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The Pinchot State Forest is named in recognition of Gifford Pinchot's monumental contributions to forestry and his legacy of forest land conservation. Gifford Pinchot turned a childhood interest in nature into a distinguished career protecting forests and a founding role in America’s emerging conservation movement. President Theodore Roosevelt chose Pinchot as the first chief of the then-U. S. Division of Forestry, a role in which he served from 1898 to 1910. With the guidance of Roosevelt and Pinchot, over 200 million acres of national forest came under scientific land management. Policies developed by Pinchot still help guide most national and state forests. Pinchot served as commissioner of the original Pennsylvania Department of Forestry and later, 1920-1922, as secretary of the former Department of Forest and Waters. He also served two terms as Pennsylvania governor, 1923-27 and 1931-35. While serving as governor, Pinchot set up work camps throughout the state that became the models for the Civilian Conservation Corps (CCC).

The Pinchot State Forest began in 1902 with the purchase of 2,854 acres of land in Lehigh Township, Lackawanna County, from William and Catherine McMurtry for $3,567.40. Several other acquisitions between 1902 and the present day have increased land holdings on the Thornhurst tract to the present day acreage of 10,722 acres. In addition, approximately 1,404 acres of land near West Nanticoke in Luzerne County was purchased in 1957 from the C. Arch Smith estate and heirs, adding an additional county and state forest land to the Pinchot. In 2005, significant acreage in Lackawanna and Luzerne Counties was added to this State Forest through transactions with Theta Corporation, Earth Conservancy, and several private landowners. Subsequent acquisitions have increased the state forest from 7,735 acres to the present day acreage of 44,743 acres.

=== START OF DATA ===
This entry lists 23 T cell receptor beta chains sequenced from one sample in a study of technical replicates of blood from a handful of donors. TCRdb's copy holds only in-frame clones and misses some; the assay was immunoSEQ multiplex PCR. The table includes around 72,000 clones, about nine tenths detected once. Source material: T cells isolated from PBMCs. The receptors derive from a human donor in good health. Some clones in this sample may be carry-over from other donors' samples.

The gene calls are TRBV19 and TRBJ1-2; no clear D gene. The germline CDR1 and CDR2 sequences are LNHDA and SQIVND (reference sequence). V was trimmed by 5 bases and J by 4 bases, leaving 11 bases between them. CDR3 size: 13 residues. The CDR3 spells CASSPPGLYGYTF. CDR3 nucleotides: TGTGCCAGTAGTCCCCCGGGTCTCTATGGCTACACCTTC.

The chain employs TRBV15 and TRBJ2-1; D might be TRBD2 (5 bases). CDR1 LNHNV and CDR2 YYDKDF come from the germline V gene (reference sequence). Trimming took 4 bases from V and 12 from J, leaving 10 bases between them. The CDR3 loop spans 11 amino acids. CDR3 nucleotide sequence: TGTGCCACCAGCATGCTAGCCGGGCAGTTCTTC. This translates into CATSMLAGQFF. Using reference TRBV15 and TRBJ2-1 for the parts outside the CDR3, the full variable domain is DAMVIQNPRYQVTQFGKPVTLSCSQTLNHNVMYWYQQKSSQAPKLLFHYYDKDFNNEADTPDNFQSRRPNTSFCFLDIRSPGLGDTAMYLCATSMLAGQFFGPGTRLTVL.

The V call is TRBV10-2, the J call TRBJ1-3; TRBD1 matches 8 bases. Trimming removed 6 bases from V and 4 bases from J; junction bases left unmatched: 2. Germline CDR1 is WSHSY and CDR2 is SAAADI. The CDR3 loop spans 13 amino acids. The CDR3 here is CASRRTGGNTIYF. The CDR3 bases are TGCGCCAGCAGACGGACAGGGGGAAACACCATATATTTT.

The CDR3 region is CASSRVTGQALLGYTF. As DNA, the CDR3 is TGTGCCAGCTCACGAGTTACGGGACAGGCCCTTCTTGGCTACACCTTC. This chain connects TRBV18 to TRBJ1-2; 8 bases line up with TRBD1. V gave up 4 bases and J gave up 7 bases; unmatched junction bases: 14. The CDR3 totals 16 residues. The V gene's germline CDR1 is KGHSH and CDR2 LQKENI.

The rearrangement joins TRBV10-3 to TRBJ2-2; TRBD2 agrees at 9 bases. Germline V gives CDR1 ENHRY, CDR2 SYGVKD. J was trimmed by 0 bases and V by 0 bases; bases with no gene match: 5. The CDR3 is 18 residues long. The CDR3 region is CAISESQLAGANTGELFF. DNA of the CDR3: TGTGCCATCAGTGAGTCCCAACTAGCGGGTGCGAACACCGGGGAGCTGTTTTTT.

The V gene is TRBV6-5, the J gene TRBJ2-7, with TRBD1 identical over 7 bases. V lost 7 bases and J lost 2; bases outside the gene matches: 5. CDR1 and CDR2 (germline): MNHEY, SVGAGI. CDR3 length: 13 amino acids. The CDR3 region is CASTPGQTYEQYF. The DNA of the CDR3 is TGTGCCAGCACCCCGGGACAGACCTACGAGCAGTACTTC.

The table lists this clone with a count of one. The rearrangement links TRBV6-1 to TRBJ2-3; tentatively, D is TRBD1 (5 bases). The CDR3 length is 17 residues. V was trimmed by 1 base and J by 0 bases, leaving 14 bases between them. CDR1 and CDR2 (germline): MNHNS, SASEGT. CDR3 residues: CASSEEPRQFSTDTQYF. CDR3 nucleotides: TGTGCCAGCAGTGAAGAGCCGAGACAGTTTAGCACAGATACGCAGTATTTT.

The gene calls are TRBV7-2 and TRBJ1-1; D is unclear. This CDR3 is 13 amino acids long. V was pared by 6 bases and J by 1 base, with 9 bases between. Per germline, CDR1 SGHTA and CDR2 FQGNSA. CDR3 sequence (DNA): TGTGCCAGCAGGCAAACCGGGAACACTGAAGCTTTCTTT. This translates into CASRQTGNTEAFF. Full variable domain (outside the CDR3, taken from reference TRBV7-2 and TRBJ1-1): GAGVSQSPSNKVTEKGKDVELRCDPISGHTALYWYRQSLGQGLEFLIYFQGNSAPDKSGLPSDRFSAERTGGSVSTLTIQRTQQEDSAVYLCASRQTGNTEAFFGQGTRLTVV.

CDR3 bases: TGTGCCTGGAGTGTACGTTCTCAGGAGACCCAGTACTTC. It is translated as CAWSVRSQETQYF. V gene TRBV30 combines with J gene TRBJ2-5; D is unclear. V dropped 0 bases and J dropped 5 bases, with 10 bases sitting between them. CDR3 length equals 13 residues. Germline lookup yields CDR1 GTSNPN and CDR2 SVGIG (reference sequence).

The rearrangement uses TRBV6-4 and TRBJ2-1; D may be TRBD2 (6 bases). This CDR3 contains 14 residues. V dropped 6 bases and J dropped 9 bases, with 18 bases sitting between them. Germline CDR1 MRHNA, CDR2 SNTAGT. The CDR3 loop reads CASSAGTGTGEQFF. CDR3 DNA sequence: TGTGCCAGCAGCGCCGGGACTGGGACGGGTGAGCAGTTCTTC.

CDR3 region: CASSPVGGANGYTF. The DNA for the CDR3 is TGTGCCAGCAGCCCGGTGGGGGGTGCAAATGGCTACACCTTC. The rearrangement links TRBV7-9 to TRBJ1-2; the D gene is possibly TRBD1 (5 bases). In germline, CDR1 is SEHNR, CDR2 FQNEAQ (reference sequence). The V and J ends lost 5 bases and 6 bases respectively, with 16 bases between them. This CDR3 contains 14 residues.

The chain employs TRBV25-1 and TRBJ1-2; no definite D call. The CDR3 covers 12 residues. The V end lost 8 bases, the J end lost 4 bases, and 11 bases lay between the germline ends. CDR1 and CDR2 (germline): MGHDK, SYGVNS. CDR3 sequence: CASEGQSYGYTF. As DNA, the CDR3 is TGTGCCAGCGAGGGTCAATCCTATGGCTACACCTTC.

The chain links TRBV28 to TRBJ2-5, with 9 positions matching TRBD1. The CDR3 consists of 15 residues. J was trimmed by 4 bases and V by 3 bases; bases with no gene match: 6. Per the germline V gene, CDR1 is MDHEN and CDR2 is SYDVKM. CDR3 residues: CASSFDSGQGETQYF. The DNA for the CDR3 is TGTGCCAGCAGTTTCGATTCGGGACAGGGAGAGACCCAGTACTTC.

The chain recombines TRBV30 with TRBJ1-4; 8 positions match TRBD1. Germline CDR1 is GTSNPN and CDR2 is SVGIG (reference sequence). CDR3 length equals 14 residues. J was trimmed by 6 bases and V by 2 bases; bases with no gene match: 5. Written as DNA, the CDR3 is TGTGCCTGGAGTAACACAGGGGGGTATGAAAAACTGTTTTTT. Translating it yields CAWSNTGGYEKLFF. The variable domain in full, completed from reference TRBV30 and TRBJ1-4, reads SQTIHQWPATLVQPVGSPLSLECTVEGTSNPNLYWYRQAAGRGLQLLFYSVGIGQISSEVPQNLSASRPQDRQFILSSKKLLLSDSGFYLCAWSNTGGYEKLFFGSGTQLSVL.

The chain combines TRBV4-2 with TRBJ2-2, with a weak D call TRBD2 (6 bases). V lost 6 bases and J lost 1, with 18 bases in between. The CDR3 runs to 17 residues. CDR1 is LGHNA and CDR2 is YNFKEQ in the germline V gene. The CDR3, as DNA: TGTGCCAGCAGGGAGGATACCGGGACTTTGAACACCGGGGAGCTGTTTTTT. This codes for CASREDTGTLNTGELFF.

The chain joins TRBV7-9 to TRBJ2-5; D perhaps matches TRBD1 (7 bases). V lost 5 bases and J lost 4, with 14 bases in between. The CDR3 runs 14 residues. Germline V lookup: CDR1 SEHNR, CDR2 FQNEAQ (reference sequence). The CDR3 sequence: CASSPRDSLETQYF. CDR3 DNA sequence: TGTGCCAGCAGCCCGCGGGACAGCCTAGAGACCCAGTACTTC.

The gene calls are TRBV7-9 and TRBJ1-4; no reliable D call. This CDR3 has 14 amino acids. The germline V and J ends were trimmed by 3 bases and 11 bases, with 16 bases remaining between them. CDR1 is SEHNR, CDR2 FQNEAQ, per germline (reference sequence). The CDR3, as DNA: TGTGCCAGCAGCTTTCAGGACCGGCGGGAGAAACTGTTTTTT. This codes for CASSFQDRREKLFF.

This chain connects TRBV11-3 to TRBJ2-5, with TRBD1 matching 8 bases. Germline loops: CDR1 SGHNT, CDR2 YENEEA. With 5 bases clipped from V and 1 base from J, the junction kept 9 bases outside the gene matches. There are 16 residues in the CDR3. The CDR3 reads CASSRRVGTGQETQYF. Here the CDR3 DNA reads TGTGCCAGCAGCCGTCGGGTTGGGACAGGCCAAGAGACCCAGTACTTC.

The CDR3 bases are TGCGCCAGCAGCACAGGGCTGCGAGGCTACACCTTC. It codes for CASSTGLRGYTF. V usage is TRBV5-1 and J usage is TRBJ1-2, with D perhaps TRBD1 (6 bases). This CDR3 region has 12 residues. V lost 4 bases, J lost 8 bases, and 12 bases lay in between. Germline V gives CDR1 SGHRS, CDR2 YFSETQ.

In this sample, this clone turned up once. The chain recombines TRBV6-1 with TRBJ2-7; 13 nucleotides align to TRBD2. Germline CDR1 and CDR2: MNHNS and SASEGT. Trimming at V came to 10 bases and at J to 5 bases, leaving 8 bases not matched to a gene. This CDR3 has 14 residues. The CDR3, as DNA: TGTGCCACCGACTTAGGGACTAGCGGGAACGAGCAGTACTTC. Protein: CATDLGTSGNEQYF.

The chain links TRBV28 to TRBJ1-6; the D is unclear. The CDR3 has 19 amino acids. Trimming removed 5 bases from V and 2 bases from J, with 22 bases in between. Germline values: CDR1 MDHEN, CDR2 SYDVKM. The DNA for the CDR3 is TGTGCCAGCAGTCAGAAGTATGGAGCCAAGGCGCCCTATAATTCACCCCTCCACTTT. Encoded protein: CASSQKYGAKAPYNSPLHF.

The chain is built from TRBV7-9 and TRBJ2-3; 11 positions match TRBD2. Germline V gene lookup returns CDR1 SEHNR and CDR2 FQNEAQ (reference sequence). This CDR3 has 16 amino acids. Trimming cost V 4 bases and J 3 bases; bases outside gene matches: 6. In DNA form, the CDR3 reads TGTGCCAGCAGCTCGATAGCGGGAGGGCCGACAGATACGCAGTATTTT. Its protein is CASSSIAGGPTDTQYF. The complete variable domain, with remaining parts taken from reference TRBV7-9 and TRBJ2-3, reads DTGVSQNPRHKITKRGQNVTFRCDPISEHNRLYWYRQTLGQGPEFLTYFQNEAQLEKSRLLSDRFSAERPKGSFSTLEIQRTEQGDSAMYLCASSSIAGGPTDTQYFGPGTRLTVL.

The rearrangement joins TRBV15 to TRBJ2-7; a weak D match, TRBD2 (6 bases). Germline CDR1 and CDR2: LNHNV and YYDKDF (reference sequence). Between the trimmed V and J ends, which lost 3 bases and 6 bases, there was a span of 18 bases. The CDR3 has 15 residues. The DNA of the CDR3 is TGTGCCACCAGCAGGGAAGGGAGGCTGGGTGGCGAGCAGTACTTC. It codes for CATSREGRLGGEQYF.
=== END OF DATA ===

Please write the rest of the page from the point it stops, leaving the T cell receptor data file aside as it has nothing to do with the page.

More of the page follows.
Much of the early land acquisitions were areas that had been cut over by loggers in the late 1800’s seeking lumber for the rapidly developing industrial revolution. In addition, a high demand was placed on timber resources in Northeast PA through the 1940’s for supplying forest products for the active anthracite mining industry in the region. Large scale forest fires were a common threat to forest health and productivity until suppression efforts took hold in the 1930’s. Adding insult to injury, the American Chestnut Blight all but eliminated American Chestnut from Pennsylvania Forests by 1940, including present day areas of the Pinchot State Forest. Gypsy Moth was first discovered in Pittston, Pennsylvania in 1975, and periodically continues to cause forest health problems on the Pinchot State Forest.

Combating many of the forest fire problems in the Thornhurst area, as well as contributing many long hours of forest road building, tree planting, and facility construction, was the formation of a Civilian Conservation Corp (CCC) camp (Bear Lake Camp #140) near Thornhurst in 1933. A sign recognizing the crucial importance of the CCC to the early years of the Pinchot State Forest stands near a pine plantation at the Manny Gordon Picnic Area across Bear Lake Road from the Thornhurst Forest Headquarters. These pine trees were originally planted on the site of the CCC camp sometime between 1933 and 1937, the latter year being when the CCC camp officially closed. Since the closing of the CCC camp, other youth oriented development programs such as Youth Conservation Corps (YCC), Young Adult Conservation Corps (YACC), and the still active Pennsylvania Conservation Corps (PCC) have worked with several projects on the Lackawanna including facility construction, tree planting, gate installation, road maintenance, boundary line maintenance, and trail construction. The Pinchot State Forest truly would not be resting on as solid ground as it is today without the hard work of these dedicated groups.